“Paul was not a people-pleaser. He was a people-lover, and because of that he did not change his message according to what others might think. Only people-lovers are able to confront. Only people-lovers are not controlled by other people.” Dr. Ed Welch
I was working on some notes for a sunday-school lesson on the fear of man when I came across the above quotation from “When People are Big and God is Small” by Ed Welch (Other than the Bible, this book has done more to affect my personal walk with God than any other) and was suddenly incredibly convicted.
As an introvert who struggled with self-esteem issues (secularized view of shame) as a child I’m really susceptible to people-pleasing (must be loved by others in order to feel successful). With the Lords help I’m finding my identity in Christ instead of others and experience victory over people pleasing, but during my study was reminded confrontation is an area where I’m still addicted to others approval.
Now for most of us even the word “confrontation” brings up uncomfortable emotions, awkwardness, and cold sweats so its very difficult to link that with the word “loving.” But the truth is not confronting sinful behavior is the truly unloving act.
Here’s how Paul David Tripp describes this in “Instruments in the Redeemers Hands.”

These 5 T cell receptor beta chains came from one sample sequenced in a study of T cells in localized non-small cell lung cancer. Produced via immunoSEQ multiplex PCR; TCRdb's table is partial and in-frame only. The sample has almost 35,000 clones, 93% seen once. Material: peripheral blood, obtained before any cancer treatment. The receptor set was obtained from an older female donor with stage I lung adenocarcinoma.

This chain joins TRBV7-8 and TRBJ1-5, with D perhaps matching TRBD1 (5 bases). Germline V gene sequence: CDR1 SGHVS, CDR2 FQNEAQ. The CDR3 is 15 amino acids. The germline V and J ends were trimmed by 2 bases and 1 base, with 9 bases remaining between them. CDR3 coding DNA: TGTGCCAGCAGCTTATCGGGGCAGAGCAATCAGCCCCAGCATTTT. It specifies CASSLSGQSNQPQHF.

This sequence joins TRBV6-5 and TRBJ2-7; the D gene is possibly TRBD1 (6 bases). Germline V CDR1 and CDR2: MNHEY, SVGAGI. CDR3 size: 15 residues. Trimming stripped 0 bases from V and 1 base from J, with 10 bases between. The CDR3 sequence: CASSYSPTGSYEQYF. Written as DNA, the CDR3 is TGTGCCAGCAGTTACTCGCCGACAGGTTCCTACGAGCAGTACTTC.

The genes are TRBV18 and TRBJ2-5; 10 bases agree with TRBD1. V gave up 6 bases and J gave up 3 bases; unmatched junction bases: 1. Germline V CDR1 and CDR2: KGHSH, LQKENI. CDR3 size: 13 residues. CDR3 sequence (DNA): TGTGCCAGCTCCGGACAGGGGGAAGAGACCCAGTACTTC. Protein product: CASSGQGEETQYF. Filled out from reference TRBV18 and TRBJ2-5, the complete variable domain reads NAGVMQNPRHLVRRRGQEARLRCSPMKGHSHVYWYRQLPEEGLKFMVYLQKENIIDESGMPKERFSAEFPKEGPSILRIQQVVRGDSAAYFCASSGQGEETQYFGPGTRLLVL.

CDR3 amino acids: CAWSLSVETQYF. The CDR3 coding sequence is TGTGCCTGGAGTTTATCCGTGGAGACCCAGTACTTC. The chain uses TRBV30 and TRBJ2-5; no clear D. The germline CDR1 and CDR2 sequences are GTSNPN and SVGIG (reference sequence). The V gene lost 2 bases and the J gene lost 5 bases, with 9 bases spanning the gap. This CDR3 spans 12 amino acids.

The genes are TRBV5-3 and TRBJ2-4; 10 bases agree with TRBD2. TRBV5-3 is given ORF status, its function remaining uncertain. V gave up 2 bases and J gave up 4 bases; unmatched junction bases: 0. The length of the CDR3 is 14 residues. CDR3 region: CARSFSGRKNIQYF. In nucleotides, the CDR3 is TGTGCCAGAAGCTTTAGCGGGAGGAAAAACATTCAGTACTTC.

A rebuke free of unrighteous anger a clear sign of Biblical love, but I am afraid we have replaced love in our relationship with being “nice.” Being nice and acting out of love are not the same thing. Our culture puts a high premium on being tolerant and polite. We seek to avoid uncomfortable moments, so we see, but do not speak. We go so far as to convince ourselves that we are not speaking because we love the other person, when in reality we fail to speak because we lack love. (emphasis added)
Dr. Tripp refers here to exchanging niceness for love, instead of doing the loving thing (confronting sin) we do the nice thing (allow it to continue).
Sadly this idea has grown till today the definition of “love” has moved far past just being nice.
“In the West today, we then lay our definition of love directly on top of this negative conception of freedom. To love someone is to set them free-it’s to remove all constraints and judgments: If you love me with conditions or judgments, you don’t love me because your not letting me be free.” Jonathan Leeman
The above quote comes from “The Church and the Surprising Offense of God’s Love” by Jonathan Leeman. Chapter one (the idolatry of love) is the best description I’ve found of this redefined love and how we got there (worth the price of the book alone).
Back to this morning…because our culture has exchanged niceness for love it’s very easy for us as Christians (especially those who are people-pleasers) to choose being nice because “it’s the loving thing to do”
There’s just one problem with that
Refusing to confront sin isn’t very loving
In fact it’s the most unloving thing we can possibly do.